Forgot your password?
typodupeerror
User Journal

SPAM: SoCal Burned for Iraq 3

Journal by Jeremiah Cornelius

U.S. needs to keep fire tanker funding
Oakland Tribune, Nov 27, 2005

WHILE trying to slash billions of dollars from the federal budget to help cover the costs of the Iraq war and Hurricane Katrina, the Bush administration wants to cut funding, a move that would ground much of the federal fire-fighting tanker fleet.

This would be a bad idea.

While western states have managed to get through the last two years without a major flare-up of wildfires, wet winters and long, hot summers mean that the inevitable has only been delayed.

If major fires break out next year, we could find ourselves with a 50 to 75 percent reduction in our aerial fire fighting capability.

The administration wants to cut a $500 million reserve fund that's tapped to battle blazes across California and the West during heavy fire years. The $700 million annual fire-fighting budget is often exceeded, with costs rising to more than $1 billion.

"This fund -- developed on a bipartisan basis -- ensured that fire-fighting costs could be met," said California's Democratic Sen. Dianne Feinstein. And environmentalists also have joined to oppose the proposal, which requires congressional approval.

Any year when the fire season worsens, the U.S. Forest Service would have to cancel other efforts, such as removing dead and dying trees, that are needed for fire control.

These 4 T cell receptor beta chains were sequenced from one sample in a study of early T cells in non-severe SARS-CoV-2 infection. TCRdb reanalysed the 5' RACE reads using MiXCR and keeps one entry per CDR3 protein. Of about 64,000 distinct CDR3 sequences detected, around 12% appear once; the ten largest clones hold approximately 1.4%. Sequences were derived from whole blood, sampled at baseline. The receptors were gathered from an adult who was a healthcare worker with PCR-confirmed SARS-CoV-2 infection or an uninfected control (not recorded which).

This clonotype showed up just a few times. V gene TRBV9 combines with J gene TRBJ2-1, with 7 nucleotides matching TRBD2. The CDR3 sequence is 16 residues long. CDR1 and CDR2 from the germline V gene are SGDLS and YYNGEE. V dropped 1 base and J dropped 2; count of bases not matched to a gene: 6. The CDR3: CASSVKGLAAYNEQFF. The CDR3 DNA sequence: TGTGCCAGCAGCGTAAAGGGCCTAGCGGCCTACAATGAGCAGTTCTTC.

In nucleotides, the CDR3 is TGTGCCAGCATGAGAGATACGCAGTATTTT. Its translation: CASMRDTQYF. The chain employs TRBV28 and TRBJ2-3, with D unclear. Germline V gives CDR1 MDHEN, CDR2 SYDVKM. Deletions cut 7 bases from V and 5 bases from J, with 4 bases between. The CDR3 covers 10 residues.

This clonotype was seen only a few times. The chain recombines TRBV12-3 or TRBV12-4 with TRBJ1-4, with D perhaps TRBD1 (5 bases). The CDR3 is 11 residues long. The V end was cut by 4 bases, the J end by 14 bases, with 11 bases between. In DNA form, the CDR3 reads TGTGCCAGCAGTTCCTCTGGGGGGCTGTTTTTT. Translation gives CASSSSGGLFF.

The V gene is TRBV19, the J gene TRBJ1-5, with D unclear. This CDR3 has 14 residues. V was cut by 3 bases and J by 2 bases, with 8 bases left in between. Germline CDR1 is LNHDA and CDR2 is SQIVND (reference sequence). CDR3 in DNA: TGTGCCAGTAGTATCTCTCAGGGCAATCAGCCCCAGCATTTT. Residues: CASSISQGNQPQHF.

Coupled with a proposed spending limit of $100 million next year on federal aerial fire fighting, it would severely cripple the tanker fleet.

This discussion has been archived. No new comments can be posted.

SoCal Burned for Iraq

Comments Filter:
  • So we have massive problems with "forest fires"... yet the native Americans practiced this sort of thing by intentionally starting forest fires and burning away the underbrush and dry wood... when our "ancestors" (read: white people) arrived here, they found a land ripe for conquest and plunder. Why was that, if intentional forest fires are so absolutely evil?

    I know this is partially off subject, but maybe not letting the EPA and other related agencies "manage" problems, we can actually find out that some
    • Intentional forest fires only became evil when yuppies moved to the forests and started building homes there, or when commercial logging operations are threatened. Even then, they're looked at often as a standard, natural way to reduce the type of undergrowth that leads to the really catastrophic stuff. Due to this, out here in the west, a fire will be allowed to burn itself out as long as it is "contained" by roads or firebreaks built after the fire started, and no houses or towns are in the way.
    • by tqft (619476)
      The history of forestry management in Australia should give some of these people a clue if they haven't already.

      For a while there - all fires were bad, extinguish now type stuff.

      After some massive firestorms from the built up fuel and some study, people have wised up a bit and realise that the fires are natural and useful.

      Some of the trees have seeds in pods so tough that it requires a major blaze around them before they will open & germinate. That also means that the competition for resources has also

If you're not part of the solution, you're part of the precipitate.

Working...